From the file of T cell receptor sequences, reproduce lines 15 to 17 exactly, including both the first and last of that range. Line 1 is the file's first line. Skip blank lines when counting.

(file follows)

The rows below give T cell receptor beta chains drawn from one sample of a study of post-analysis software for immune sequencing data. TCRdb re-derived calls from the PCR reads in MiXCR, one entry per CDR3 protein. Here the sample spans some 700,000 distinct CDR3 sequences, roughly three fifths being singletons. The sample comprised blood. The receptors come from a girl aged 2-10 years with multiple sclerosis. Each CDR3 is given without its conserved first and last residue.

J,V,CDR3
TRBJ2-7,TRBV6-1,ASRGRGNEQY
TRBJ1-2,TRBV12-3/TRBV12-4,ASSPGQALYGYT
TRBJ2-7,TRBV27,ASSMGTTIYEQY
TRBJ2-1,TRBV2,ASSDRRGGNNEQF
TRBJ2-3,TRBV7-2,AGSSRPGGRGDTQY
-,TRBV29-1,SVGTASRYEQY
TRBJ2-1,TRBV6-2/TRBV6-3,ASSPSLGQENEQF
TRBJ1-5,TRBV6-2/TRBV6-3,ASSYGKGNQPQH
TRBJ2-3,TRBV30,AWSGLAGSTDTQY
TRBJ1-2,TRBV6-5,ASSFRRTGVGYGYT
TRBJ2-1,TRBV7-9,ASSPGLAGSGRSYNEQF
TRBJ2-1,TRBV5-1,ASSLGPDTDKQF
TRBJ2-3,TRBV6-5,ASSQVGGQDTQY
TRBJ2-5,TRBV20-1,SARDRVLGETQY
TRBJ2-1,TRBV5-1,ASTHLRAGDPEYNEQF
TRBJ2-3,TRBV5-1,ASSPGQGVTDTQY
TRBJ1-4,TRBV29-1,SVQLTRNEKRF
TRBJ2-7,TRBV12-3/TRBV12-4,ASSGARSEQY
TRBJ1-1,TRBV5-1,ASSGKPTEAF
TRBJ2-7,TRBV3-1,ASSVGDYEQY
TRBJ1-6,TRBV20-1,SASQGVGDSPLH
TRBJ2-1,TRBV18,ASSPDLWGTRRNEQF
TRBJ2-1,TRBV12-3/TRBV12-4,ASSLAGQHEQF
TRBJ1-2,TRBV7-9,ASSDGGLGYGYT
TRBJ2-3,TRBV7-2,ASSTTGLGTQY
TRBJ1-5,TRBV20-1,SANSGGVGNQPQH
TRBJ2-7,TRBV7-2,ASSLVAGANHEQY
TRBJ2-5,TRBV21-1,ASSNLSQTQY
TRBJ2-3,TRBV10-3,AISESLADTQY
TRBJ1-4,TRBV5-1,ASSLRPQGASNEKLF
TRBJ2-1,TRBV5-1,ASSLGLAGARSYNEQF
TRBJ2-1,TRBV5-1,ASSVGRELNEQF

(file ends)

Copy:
TRBJ2-3,TRBV6-5,ASSQVGGQDTQY
TRBJ2-5,TRBV20-1,SARDRVLGETQY
TRBJ2-1,TRBV5-1,ASTHLRAGDPEYNEQF